I have sort of copied the blocks as drafted in the book, but also taken some liberties here and there.  The last one I completed was the 16-square in the lower right.  I did this by cutting squares, and it did not turn out sized correctly.  I can see now why people use paper piecing even with simpler assemblages.  More precision.  Question is whether I'll redo it, or just make do?  

Tuesday, August 13, 2013


The last few days I have struggled and struggled and struggled to get that first piece quilted.  I accomplished a fair bit, but I wanted to use some shiny Sulky thread, (polyester?) and I had a hard time with the stitches dropping at the turns.  I have ripped and resewn at least five times.  The frustrating thing is the strips DON'T drop when I sew on my sample fabric piece.  The only difference is the batting on the sample is MORE puffy.  Wouldn't you think the reverse, the'd drop on the puffy, not the flat?

When I get home I will change the needle.  If that doesn't do it, it's past time for servicing anyway.  I just can't stand being without it for up to two weeks right now!!!!  I am finally getting time to focus a little bit.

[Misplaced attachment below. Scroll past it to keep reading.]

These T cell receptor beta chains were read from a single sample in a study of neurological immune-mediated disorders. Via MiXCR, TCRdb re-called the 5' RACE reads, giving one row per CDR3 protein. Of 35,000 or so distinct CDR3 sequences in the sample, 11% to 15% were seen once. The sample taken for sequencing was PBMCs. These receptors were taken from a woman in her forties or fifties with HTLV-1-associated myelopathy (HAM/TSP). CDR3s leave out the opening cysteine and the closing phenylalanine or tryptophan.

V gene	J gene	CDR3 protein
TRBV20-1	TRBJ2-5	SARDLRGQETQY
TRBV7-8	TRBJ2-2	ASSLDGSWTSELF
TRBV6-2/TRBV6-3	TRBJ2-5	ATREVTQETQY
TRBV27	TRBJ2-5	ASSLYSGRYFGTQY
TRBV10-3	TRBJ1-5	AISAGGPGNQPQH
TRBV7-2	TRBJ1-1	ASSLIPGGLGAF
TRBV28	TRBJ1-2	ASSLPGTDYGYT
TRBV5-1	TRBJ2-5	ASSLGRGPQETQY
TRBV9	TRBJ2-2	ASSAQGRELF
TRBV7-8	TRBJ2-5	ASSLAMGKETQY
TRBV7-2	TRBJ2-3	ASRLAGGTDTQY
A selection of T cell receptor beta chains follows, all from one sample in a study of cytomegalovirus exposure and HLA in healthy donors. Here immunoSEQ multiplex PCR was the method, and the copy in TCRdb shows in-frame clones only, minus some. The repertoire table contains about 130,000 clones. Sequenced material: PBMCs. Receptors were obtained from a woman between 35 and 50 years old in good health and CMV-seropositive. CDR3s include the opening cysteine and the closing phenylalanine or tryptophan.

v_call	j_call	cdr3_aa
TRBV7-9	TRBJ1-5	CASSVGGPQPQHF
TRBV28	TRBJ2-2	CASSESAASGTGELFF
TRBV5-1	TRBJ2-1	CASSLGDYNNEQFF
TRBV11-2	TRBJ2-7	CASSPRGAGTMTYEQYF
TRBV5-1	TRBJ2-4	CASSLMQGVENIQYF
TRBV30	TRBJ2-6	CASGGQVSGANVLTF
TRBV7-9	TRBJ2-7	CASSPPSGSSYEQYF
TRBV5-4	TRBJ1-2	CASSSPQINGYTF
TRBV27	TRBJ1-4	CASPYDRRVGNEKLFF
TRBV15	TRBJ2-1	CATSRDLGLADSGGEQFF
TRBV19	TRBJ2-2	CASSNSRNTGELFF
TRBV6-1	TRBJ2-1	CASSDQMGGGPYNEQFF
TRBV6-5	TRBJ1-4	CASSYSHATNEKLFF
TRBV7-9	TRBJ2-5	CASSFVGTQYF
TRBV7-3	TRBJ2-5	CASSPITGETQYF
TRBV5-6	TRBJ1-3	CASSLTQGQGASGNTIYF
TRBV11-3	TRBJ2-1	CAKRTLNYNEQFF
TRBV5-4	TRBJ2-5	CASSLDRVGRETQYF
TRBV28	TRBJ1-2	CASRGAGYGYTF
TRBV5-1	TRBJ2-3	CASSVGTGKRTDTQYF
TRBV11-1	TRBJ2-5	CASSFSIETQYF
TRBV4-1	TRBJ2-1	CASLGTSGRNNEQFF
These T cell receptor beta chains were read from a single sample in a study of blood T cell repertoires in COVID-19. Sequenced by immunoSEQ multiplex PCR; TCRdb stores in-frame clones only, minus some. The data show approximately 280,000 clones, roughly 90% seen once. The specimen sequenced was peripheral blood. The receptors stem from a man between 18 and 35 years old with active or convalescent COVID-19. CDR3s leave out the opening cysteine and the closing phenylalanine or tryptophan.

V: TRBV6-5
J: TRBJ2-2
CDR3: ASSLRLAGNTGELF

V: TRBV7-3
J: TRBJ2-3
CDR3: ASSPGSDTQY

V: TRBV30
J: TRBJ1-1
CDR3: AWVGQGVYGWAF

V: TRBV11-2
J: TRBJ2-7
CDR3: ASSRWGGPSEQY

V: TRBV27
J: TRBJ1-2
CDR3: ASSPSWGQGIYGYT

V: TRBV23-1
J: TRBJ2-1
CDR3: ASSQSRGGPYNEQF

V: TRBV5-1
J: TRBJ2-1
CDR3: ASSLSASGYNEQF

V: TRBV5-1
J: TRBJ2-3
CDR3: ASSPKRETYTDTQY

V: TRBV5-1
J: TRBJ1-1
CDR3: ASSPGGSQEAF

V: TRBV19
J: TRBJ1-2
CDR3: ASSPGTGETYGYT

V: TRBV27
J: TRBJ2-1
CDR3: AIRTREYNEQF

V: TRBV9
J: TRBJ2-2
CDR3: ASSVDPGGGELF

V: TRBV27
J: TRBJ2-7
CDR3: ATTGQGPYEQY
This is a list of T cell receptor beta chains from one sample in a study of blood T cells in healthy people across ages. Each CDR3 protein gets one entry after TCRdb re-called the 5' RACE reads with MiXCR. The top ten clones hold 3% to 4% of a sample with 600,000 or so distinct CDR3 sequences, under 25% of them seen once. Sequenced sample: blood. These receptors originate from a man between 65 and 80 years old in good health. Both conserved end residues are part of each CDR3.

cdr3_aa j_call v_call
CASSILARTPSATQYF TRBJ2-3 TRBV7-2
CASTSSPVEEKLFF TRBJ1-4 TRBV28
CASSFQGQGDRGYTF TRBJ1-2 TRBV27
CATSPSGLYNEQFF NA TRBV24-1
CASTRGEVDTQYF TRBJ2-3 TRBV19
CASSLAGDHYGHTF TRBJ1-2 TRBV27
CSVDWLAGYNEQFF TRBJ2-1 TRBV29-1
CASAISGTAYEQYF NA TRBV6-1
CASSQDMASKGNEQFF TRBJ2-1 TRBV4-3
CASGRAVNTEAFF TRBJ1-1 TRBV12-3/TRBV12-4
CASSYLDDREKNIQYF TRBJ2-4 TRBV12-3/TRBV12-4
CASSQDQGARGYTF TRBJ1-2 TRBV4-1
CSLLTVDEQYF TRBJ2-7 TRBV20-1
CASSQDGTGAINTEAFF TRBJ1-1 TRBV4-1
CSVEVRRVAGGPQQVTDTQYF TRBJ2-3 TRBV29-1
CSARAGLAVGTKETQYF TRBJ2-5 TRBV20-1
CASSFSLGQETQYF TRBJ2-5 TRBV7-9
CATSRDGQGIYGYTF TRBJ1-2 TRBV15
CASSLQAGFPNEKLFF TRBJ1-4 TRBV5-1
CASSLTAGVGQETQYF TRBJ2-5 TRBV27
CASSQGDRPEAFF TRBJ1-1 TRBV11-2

In other news, I'm becoming very fond of Dear Jane.  Although I tried and failed to make the simplest block, a 1-1/2" nine-patch!  Got too lazy and cut some pieces to finished instead of raw size.  I had just tossed it in the trash when I remembered my resolve to do some improv squares too.   I cut it in quarters like a disappearing nine-patch, resewed, added border and Voila!  THAT at least made me happy.

Now I am pondering ideas about how to put together my Modern Jane.  Many versions, many examples on Pinterest.  But I don't want it to just be a different setting, I want to somehow incorporate the blocks into something more creative.....   Stay tuned.

Friday, August 9, 2013

A Variety

I have not finished anything else this week.  I have been hopping around pulling out different projects.  I like to be working on a lot of projects at once.  I am very easily distracted.  I can be in the  middle of quilting a section of a quilt and suddenly jump up and start playing with another design on the wall.
Rather than pound on myself for being "scattered" I prefer to think of it as overflowing with creativity.